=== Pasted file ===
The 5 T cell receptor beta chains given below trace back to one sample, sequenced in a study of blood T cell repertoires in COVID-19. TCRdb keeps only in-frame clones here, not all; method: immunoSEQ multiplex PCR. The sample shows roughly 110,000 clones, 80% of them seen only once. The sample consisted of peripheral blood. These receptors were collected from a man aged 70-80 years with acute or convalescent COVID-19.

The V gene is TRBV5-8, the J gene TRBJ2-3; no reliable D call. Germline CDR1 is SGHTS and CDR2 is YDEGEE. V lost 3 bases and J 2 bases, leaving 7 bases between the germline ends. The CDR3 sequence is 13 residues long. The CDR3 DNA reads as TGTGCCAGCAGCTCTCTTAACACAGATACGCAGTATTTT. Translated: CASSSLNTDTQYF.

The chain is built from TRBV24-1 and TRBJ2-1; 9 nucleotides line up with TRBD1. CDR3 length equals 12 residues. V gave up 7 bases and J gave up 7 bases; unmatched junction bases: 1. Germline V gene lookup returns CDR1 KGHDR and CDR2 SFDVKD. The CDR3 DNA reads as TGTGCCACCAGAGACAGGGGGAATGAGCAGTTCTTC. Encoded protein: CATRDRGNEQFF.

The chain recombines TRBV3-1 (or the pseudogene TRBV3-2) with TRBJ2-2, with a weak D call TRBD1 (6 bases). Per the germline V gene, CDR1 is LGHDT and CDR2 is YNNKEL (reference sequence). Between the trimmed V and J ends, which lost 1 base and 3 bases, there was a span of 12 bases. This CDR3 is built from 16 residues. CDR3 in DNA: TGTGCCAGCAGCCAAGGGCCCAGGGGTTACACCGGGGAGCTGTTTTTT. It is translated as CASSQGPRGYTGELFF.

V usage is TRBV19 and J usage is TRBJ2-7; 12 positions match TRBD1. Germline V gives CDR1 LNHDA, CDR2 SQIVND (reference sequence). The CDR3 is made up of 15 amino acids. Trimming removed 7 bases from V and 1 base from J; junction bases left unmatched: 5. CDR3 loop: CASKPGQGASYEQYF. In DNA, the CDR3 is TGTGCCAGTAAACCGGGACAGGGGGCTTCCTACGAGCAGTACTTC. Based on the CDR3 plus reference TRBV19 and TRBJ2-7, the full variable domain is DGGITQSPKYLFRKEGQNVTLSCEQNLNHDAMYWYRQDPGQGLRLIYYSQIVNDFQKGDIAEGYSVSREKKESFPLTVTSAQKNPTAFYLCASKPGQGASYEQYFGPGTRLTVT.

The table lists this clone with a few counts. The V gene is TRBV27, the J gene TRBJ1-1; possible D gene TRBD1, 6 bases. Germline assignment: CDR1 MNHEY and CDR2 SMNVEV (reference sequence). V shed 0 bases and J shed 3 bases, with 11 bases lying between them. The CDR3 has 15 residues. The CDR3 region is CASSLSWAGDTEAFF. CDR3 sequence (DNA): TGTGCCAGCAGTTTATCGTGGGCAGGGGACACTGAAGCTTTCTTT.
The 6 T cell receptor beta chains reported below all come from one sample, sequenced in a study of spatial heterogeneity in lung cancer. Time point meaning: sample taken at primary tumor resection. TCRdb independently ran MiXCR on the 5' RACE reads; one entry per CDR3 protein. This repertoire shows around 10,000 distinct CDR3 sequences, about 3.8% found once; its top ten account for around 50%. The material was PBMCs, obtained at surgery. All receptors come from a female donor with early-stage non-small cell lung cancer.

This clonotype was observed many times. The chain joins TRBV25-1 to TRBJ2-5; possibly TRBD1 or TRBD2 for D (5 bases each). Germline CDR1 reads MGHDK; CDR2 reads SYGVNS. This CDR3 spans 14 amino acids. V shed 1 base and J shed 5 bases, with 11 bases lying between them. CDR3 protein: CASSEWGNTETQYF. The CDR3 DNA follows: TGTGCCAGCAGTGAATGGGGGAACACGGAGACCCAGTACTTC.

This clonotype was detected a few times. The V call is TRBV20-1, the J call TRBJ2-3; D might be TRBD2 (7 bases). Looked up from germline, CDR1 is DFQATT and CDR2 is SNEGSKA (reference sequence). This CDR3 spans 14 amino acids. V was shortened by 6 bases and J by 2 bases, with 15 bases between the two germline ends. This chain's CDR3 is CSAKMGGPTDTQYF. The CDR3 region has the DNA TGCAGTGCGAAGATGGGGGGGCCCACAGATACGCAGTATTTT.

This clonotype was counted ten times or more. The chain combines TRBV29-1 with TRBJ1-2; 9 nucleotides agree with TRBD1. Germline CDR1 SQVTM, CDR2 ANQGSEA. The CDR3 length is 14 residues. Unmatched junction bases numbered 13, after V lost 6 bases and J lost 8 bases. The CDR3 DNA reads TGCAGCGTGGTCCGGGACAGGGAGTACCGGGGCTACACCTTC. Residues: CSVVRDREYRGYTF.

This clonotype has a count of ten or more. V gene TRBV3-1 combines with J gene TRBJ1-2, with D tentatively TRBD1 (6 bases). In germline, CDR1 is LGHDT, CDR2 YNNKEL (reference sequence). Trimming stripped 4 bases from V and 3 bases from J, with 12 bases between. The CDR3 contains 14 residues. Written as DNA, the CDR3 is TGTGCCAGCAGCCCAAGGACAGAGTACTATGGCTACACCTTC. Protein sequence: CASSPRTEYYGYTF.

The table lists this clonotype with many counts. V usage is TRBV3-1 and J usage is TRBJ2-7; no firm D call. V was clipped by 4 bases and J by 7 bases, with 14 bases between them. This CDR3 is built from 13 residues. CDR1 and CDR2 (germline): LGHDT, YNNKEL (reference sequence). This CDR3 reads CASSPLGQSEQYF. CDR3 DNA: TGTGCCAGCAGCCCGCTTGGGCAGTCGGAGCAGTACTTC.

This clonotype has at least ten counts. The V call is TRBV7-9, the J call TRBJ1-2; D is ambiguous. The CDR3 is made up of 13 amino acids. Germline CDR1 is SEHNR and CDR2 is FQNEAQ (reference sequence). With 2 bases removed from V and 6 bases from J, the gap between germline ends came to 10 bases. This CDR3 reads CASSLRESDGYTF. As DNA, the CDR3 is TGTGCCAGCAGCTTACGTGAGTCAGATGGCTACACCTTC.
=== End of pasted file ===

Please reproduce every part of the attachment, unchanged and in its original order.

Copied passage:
The 5 T cell receptor beta chains given below trace back to one sample, sequenced in a study of blood T cell repertoires in COVID-19. TCRdb keeps only in-frame clones here, not all; method: immunoSEQ multiplex PCR. The sample shows roughly 110,000 clones, 80% of them seen only once. The sample consisted of peripheral blood. These receptors were collected from a man aged 70-80 years with acute or convalescent COVID-19.

The V gene is TRBV5-8, the J gene TRBJ2-3; no reliable D call. Germline CDR1 is SGHTS and CDR2 is YDEGEE. V lost 3 bases and J 2 bases, leaving 7 bases between the germline ends. The CDR3 sequence is 13 residues long. The CDR3 DNA reads as TGTGCCAGCAGCTCTCTTAACACAGATACGCAGTATTTT. Translated: CASSSLNTDTQYF.

The chain is built from TRBV24-1 and TRBJ2-1; 9 nucleotides line up with TRBD1. CDR3 length equals 12 residues. V gave up 7 bases and J gave up 7 bases; unmatched junction bases: 1. Germline V gene lookup returns CDR1 KGHDR and CDR2 SFDVKD. The CDR3 DNA reads as TGTGCCACCAGAGACAGGGGGAATGAGCAGTTCTTC. Encoded protein: CATRDRGNEQFF.

The chain recombines TRBV3-1 (or the pseudogene TRBV3-2) with TRBJ2-2, with a weak D call TRBD1 (6 bases). Per the germline V gene, CDR1 is LGHDT and CDR2 is YNNKEL (reference sequence). Between the trimmed V and J ends, which lost 1 base and 3 bases, there was a span of 12 bases. This CDR3 is built from 16 residues. CDR3 in DNA: TGTGCCAGCAGCCAAGGGCCCAGGGGTTACACCGGGGAGCTGTTTTTT. It is translated as CASSQGPRGYTGELFF.

V usage is TRBV19 and J usage is TRBJ2-7; 12 positions match TRBD1. Germline V gives CDR1 LNHDA, CDR2 SQIVND (reference sequence). The CDR3 is made up of 15 amino acids. Trimming removed 7 bases from V and 1 base from J; junction bases left unmatched: 5. CDR3 loop: CASKPGQGASYEQYF. In DNA, the CDR3 is TGTGCCAGTAAACCGGGACAGGGGGCTTCCTACGAGCAGTACTTC. Based on the CDR3 plus reference TRBV19 and TRBJ2-7, the full variable domain is DGGITQSPKYLFRKEGQNVTLSCEQNLNHDAMYWYRQDPGQGLRLIYYSQIVNDFQKGDIAEGYSVSREKKESFPLTVTSAQKNPTAFYLCASKPGQGASYEQYFGPGTRLTVT.

The table lists this clone with a few counts. The V gene is TRBV27, the J gene TRBJ1-1; possible D gene TRBD1, 6 bases. Germline assignment: CDR1 MNHEY and CDR2 SMNVEV (reference sequence). V shed 0 bases and J shed 3 bases, with 11 bases lying between them. The CDR3 has 15 residues. The CDR3 region is CASSLSWAGDTEAFF. CDR3 sequence (DNA): TGTGCCAGCAGTTTATCGTGGGCAGGGGACACTGAAGCTTTCTTT.
The 6 T cell receptor beta chains reported below all come from one sample, sequenced in a study of spatial heterogeneity in lung cancer. Time point meaning: sample taken at primary tumor resection. TCRdb independently ran MiXCR on the 5' RACE reads; one entry per CDR3 protein. This repertoire shows around 10,000 distinct CDR3 sequences, about 3.8% found once; its top ten account for around 50%. The material was PBMCs, obtained at surgery. All receptors come from a female donor with early-stage non-small cell lung cancer.

This clonotype was observed many times. The chain joins TRBV25-1 to TRBJ2-5; possibly TRBD1 or TRBD2 for D (5 bases each). Germline CDR1 reads MGHDK; CDR2 reads SYGVNS. This CDR3 spans 14 amino acids. V shed 1 base and J shed 5 bases, with 11 bases lying between them. CDR3 protein: CASSEWGNTETQYF. The CDR3 DNA follows: TGTGCCAGCAGTGAATGGGGGAACACGGAGACCCAGTACTTC.

This clonotype was detected a few times. The V call is TRBV20-1, the J call TRBJ2-3; D might be TRBD2 (7 bases). Looked up from germline, CDR1 is DFQATT and CDR2 is SNEGSKA (reference sequence). This CDR3 spans 14 amino acids. V was shortened by 6 bases and J by 2 bases, with 15 bases between the two germline ends. This chain's CDR3 is CSAKMGGPTDTQYF. The CDR3 region has the DNA TGCAGTGCGAAGATGGGGGGGCCCACAGATACGCAGTATTTT.

This clonotype was counted ten times or more. The chain combines TRBV29-1 with TRBJ1-2; 9 nucleotides agree with TRBD1. Germline CDR1 SQVTM, CDR2 ANQGSEA. The CDR3 length is 14 residues. Unmatched junction bases numbered 13, after V lost 6 bases and J lost 8 bases. The CDR3 DNA reads TGCAGCGTGGTCCGGGACAGGGAGTACCGGGGCTACACCTTC. Residues: CSVVRDREYRGYTF.

This clonotype has a count of ten or more. V gene TRBV3-1 combines with J gene TRBJ1-2, with D tentatively TRBD1 (6 bases). In germline, CDR1 is LGHDT, CDR2 YNNKEL (reference sequence). Trimming stripped 4 bases from V and 3 bases from J, with 12 bases between. The CDR3 contains 14 residues. Written as DNA, the CDR3 is TGTGCCAGCAGCCCAAGGACAGAGTACTATGGCTACACCTTC. Protein sequence: CASSPRTEYYGYTF.

The table lists this clonotype with many counts. V usage is TRBV3-1 and J usage is TRBJ2-7; no firm D call. V was clipped by 4 bases and J by 7 bases, with 14 bases between them. This CDR3 is built from 13 residues. CDR1 and CDR2 (germline): LGHDT, YNNKEL (reference sequence). This CDR3 reads CASSPLGQSEQYF. CDR3 DNA: TGTGCCAGCAGCCCGCTTGGGCAGTCGGAGCAGTACTTC.

This clonotype has at least ten counts. The V call is TRBV7-9, the J call TRBJ1-2; D is ambiguous. The CDR3 is made up of 13 amino acids. Germline CDR1 is SEHNR and CDR2 is FQNEAQ (reference sequence). With 2 bases removed from V and 6 bases from J, the gap between germline ends came to 10 bases. This CDR3 reads CASSLRESDGYTF. As DNA, the CDR3 is TGTGCCAGCAGCTTACGTGAGTCAGATGGCTACACCTTC.